BOCA RATON, FLA. — Emerging markets — specifically Turkey, Russia and China — stand as important gateways for future growth at Kellogg Co., company executives explained Feb. 17 at the Consumer Analyst Group of New York (CAGNY) conference in Boca Raton.
Cereal, which accounts for more than 50% of Kellogg’s global sales, may provide some of the biggest opportunities for growth in international markets.
In Turkey, a joint venture agreed to with Ulker in 2005 has helped Kellogg raise its cereal market share in the country to 28% from 2% in four years time, said John Bryant, chief operating officer. The growth has come at a time when the overall category has grown strong double digits, and the prospects for future growth are good, he added.
“Turkey, we believe, could be a very exciting cereal market long term,” Mr. Bryant said. “It’s a country of roughly 70 million people, so (there is a) relatively large population base, good economics, and a very exciting opportunity for us. Also what I think it does is it provides us with a blueprint for how we can partner with strong local companies in joint ventures to open up some of these emerging markets in a way that does not require us to necessarily go out and make acquisitions or to buy smaller companies and combine them to create something that we want to have long term.”
Kellogg boosted its presence in Russia in 2008 when it acquired United Bakers, which is the largest cracker maker in Russia and the No. 2 cereal and No. 2 cookie company. Mr. Bryant said Kellogg sees great potential in what is becoming a large cereal category.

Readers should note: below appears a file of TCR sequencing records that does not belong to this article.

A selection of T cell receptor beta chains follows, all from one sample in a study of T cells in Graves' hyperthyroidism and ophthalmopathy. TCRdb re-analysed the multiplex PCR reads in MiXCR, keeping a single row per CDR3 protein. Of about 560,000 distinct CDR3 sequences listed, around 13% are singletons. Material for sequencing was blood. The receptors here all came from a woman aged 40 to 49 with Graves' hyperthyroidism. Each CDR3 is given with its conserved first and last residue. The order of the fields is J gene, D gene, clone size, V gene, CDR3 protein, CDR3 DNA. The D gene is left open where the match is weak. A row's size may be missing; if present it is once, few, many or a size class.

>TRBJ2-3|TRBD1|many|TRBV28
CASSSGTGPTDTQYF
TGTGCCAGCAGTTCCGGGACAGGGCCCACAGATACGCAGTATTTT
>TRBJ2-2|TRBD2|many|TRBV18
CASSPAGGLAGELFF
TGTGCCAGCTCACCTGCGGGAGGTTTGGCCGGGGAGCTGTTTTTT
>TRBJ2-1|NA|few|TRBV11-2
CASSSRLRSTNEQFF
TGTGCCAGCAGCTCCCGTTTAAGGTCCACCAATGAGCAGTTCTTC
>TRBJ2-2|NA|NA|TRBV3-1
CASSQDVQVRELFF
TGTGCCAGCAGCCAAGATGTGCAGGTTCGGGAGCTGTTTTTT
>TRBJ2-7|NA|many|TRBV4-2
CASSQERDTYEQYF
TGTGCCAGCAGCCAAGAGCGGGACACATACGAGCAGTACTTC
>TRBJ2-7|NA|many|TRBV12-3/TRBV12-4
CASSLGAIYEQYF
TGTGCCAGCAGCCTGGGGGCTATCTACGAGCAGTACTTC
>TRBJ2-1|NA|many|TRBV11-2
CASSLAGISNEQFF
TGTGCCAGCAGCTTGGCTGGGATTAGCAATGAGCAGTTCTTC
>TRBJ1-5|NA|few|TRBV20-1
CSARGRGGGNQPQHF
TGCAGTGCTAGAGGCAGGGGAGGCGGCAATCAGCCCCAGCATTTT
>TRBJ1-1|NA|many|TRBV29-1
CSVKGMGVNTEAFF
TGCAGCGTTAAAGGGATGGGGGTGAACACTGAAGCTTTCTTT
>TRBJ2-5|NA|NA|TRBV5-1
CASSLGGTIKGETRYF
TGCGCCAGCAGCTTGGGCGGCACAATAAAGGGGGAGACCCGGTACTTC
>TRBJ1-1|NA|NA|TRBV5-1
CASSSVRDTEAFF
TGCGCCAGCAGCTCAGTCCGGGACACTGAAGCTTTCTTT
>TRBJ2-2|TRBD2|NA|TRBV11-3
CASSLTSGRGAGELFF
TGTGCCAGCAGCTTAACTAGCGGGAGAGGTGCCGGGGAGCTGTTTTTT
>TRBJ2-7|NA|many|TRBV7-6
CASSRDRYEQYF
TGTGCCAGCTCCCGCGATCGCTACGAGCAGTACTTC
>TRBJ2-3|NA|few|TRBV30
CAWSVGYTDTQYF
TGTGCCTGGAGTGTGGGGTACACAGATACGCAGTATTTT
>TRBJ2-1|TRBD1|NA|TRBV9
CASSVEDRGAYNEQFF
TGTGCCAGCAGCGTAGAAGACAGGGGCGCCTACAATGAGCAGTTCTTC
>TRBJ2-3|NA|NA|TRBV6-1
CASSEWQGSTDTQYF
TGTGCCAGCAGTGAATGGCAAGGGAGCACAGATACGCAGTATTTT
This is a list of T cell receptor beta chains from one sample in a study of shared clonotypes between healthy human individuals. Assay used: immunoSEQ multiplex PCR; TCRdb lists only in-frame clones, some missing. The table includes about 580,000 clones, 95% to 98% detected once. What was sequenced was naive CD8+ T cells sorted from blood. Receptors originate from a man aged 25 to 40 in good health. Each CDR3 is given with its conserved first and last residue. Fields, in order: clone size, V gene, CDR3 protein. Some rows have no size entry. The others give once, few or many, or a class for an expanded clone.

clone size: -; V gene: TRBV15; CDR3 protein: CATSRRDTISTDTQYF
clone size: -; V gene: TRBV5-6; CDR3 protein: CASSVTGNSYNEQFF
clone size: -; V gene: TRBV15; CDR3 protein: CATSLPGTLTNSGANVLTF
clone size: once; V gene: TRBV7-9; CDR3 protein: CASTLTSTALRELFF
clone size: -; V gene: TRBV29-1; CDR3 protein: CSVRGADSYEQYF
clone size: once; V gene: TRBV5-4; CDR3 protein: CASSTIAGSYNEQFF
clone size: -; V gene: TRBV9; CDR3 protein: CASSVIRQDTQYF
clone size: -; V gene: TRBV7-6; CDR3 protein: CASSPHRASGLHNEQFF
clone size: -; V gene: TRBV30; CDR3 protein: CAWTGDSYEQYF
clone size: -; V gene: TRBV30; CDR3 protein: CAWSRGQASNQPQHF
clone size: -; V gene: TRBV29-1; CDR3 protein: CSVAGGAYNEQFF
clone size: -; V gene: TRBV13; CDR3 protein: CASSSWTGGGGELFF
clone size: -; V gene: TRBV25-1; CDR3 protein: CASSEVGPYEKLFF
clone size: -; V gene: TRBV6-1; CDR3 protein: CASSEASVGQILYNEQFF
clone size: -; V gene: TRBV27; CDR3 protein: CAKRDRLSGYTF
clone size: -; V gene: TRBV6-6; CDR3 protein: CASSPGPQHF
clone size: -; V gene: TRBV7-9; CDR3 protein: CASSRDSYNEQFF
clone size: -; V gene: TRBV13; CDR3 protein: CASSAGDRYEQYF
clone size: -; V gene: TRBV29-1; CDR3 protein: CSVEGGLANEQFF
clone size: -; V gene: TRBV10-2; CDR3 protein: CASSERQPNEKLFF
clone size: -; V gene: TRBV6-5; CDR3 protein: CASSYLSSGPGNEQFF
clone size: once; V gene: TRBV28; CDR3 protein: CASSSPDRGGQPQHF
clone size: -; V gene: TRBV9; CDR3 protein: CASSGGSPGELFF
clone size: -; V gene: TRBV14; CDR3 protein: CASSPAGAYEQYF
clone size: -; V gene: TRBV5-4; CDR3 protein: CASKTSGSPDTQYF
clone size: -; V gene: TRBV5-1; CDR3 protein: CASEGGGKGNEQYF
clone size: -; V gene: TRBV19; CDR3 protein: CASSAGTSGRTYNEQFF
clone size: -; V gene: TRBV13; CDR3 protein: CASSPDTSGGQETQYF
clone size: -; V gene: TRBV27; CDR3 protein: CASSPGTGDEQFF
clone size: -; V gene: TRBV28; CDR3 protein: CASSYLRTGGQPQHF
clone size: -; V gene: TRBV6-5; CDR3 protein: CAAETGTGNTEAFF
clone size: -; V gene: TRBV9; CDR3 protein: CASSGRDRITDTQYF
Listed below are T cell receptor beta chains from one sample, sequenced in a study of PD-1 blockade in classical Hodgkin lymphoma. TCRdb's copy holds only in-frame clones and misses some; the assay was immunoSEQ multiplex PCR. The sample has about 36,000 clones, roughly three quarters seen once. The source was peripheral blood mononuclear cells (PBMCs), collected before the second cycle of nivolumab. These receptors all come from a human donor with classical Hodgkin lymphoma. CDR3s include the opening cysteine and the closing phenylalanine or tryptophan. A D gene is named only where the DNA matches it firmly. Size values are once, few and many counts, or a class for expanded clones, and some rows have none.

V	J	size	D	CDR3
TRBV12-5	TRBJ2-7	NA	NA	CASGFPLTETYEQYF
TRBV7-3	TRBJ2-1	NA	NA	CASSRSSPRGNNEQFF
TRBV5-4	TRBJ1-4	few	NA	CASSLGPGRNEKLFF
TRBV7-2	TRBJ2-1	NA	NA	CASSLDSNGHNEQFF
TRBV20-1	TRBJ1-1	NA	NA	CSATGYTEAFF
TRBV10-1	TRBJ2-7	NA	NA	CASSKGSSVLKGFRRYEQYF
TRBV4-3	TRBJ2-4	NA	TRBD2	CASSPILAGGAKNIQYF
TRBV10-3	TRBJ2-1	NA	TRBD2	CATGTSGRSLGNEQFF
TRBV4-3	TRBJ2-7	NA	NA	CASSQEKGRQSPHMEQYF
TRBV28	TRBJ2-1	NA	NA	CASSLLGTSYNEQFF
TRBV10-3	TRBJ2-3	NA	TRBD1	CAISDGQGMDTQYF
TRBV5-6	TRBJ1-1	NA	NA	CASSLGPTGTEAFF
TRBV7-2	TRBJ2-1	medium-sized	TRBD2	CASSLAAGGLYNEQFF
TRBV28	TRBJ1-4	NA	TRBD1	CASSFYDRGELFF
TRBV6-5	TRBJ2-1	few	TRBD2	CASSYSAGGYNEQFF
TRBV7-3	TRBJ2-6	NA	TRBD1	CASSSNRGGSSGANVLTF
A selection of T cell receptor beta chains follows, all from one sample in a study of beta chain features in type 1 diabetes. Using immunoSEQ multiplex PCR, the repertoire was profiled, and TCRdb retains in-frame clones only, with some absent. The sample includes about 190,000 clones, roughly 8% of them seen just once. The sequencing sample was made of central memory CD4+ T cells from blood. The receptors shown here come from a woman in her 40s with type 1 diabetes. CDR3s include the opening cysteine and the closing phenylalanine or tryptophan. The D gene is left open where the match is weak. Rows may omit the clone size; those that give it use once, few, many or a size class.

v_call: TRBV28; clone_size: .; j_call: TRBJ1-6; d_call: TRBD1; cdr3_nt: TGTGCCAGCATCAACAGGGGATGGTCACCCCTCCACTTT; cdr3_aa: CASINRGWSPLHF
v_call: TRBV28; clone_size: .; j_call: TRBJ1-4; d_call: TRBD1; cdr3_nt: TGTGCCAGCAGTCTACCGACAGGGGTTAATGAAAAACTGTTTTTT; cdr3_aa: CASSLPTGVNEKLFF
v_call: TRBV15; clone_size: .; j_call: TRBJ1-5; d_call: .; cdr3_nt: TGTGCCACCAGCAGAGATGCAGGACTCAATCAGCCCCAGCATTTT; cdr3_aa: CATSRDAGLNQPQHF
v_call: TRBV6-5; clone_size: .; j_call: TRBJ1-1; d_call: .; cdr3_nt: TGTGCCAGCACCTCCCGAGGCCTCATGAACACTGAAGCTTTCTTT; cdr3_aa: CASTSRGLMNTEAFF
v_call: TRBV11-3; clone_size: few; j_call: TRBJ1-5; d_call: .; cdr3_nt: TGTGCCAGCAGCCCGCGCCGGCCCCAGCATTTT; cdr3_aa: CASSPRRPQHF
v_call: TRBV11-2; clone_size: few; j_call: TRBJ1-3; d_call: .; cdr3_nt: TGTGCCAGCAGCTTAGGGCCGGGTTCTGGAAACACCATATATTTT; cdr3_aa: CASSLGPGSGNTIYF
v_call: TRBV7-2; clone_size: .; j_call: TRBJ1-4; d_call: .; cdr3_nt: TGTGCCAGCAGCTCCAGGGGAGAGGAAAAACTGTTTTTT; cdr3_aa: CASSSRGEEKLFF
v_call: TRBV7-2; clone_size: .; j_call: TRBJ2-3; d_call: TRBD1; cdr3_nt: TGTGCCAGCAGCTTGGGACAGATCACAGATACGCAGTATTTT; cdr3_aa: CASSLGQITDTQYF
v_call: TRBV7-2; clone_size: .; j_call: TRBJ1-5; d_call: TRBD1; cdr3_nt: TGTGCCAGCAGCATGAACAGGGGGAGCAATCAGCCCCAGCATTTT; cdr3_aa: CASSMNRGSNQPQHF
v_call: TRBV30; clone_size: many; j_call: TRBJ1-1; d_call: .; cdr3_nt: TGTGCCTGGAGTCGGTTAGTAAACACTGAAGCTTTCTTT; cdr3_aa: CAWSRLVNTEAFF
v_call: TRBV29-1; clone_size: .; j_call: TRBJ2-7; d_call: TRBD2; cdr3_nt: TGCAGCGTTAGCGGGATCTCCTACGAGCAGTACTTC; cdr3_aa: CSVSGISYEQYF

“The reason that Russia has that great potential for us is because there is currently a very large hot cereal market in Russia called Kasha,” he said. “It’s essentially boiled buckwheat. It takes 20 to 30 minutes to prepare, and we believe over time we can migrate people from that hot cereal category to a cold cereal consumption habit.”
Snacks account for more than 40% of Kellogg’s global sales, and Russia offers a great opportunity to grow this side of Kellogg’s business as well, Mr. Bryant said.
Although Russia is a highly developed cookie market, Mr. Bryant said most cookies in the country are sold in large boxes in open markets. Kellogg’s plans call for trying to get consumers to migrate away from buying in bulk and instead gravitate toward buying branded cookies. He said that while the company is having some success on the transition, Kellogg does not anticipate dramatically swinging the pendulum on consumers’ buying habits.
Another important emerging market mentioned by Mr. Bryant was China. While optimistic that China will provide a large cereal and healthy snack business, he said the process of getting there will take much longer than in Russia or Turkey. Currently, China is about a $30 million to $40 million business, he said.
“China is a little bit more complicated from a cereal perspective than Russia,” he said. “There is not the same hot cereal breakfast consumption habit, so it’s harder to move the core habit in China to cold cereal. It will take us a longer period of time.
“One element that is positive for us here, though, is a lot of cookies are actually consumed at the breakfast occasion. They are fortified with vitamins the same way you fortify cereal. And so there is potential for us to get the same benefits from cereal into a cookie and have a breakfast cookie, which is very similar to what we would sell elsewhere in the world but as a cereal opportunity.”